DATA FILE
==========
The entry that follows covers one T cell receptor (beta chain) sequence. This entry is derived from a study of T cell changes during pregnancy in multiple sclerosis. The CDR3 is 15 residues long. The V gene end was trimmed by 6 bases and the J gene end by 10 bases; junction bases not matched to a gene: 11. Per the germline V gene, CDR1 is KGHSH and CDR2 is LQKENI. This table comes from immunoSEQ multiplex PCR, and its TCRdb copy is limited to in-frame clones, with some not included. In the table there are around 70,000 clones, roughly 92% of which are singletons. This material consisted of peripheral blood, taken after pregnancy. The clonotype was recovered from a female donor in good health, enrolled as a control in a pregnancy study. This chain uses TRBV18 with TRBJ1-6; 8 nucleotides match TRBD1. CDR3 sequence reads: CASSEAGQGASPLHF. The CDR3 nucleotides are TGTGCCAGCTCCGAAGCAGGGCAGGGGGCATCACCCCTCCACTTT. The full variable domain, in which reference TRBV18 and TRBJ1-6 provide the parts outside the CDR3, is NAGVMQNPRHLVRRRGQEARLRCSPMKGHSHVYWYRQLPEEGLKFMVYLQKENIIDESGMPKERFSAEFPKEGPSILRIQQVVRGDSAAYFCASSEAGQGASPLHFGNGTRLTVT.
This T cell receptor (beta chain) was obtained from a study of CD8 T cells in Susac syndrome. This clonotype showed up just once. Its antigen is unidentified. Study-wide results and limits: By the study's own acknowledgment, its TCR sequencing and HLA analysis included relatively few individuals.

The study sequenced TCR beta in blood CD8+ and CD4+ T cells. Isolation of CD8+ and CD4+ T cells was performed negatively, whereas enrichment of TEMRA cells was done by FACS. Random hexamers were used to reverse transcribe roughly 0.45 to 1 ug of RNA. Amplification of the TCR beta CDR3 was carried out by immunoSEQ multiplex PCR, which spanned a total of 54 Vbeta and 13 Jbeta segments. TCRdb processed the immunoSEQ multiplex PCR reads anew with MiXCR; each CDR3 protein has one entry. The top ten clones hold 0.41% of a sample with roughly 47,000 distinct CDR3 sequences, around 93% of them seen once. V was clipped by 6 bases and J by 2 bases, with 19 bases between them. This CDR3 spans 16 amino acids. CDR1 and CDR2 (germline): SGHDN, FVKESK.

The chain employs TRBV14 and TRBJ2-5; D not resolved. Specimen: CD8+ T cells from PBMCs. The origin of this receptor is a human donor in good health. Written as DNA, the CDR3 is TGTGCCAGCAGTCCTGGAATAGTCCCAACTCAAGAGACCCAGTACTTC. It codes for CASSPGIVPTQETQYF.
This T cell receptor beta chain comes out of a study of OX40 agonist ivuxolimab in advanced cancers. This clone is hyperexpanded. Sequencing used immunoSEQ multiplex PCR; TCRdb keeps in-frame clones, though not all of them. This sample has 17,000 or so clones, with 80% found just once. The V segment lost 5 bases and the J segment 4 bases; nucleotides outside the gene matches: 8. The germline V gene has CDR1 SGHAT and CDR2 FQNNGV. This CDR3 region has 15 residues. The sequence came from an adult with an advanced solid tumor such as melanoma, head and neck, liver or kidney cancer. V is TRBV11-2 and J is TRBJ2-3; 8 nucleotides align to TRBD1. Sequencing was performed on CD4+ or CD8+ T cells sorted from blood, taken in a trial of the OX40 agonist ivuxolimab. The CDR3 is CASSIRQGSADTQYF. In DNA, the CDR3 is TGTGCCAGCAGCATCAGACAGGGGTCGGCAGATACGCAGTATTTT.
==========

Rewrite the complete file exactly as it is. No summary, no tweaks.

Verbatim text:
The entry that follows covers one T cell receptor (beta chain) sequence. This entry is derived from a study of T cell changes during pregnancy in multiple sclerosis. The CDR3 is 15 residues long. The V gene end was trimmed by 6 bases and the J gene end by 10 bases; junction bases not matched to a gene: 11. Per the germline V gene, CDR1 is KGHSH and CDR2 is LQKENI. This table comes from immunoSEQ multiplex PCR, and its TCRdb copy is limited to in-frame clones, with some not included. In the table there are around 70,000 clones, roughly 92% of which are singletons. This material consisted of peripheral blood, taken after pregnancy. The clonotype was recovered from a female donor in good health, enrolled as a control in a pregnancy study. This chain uses TRBV18 with TRBJ1-6; 8 nucleotides match TRBD1. CDR3 sequence reads: CASSEAGQGASPLHF. The CDR3 nucleotides are TGTGCCAGCTCCGAAGCAGGGCAGGGGGCATCACCCCTCCACTTT. The full variable domain, in which reference TRBV18 and TRBJ1-6 provide the parts outside the CDR3, is NAGVMQNPRHLVRRRGQEARLRCSPMKGHSHVYWYRQLPEEGLKFMVYLQKENIIDESGMPKERFSAEFPKEGPSILRIQQVVRGDSAAYFCASSEAGQGASPLHFGNGTRLTVT.
This T cell receptor (beta chain) was obtained from a study of CD8 T cells in Susac syndrome. This clonotype showed up just once. Its antigen is unidentified. Study-wide results and limits: By the study's own acknowledgment, its TCR sequencing and HLA analysis included relatively few individuals.

The study sequenced TCR beta in blood CD8+ and CD4+ T cells. Isolation of CD8+ and CD4+ T cells was performed negatively, whereas enrichment of TEMRA cells was done by FACS. Random hexamers were used to reverse transcribe roughly 0.45 to 1 ug of RNA. Amplification of the TCR beta CDR3 was carried out by immunoSEQ multiplex PCR, which spanned a total of 54 Vbeta and 13 Jbeta segments. TCRdb processed the immunoSEQ multiplex PCR reads anew with MiXCR; each CDR3 protein has one entry. The top ten clones hold 0.41% of a sample with roughly 47,000 distinct CDR3 sequences, around 93% of them seen once. V was clipped by 6 bases and J by 2 bases, with 19 bases between them. This CDR3 spans 16 amino acids. CDR1 and CDR2 (germline): SGHDN, FVKESK.

The chain employs TRBV14 and TRBJ2-5; D not resolved. Specimen: CD8+ T cells from PBMCs. The origin of this receptor is a human donor in good health. Written as DNA, the CDR3 is TGTGCCAGCAGTCCTGGAATAGTCCCAACTCAAGAGACCCAGTACTTC. It codes for CASSPGIVPTQETQYF.
This T cell receptor beta chain comes out of a study of OX40 agonist ivuxolimab in advanced cancers. This clone is hyperexpanded. Sequencing used immunoSEQ multiplex PCR; TCRdb keeps in-frame clones, though not all of them. This sample has 17,000 or so clones, with 80% found just once. The V segment lost 5 bases and the J segment 4 bases; nucleotides outside the gene matches: 8. The germline V gene has CDR1 SGHAT and CDR2 FQNNGV. This CDR3 region has 15 residues. The sequence came from an adult with an advanced solid tumor such as melanoma, head and neck, liver or kidney cancer. V is TRBV11-2 and J is TRBJ2-3; 8 nucleotides align to TRBD1. Sequencing was performed on CD4+ or CD8+ T cells sorted from blood, taken in a trial of the OX40 agonist ivuxolimab. The CDR3 is CASSIRQGSADTQYF. In DNA, the CDR3 is TGTGCCAGCAGCATCAGACAGGGGTCGGCAGATACGCAGTATTTT.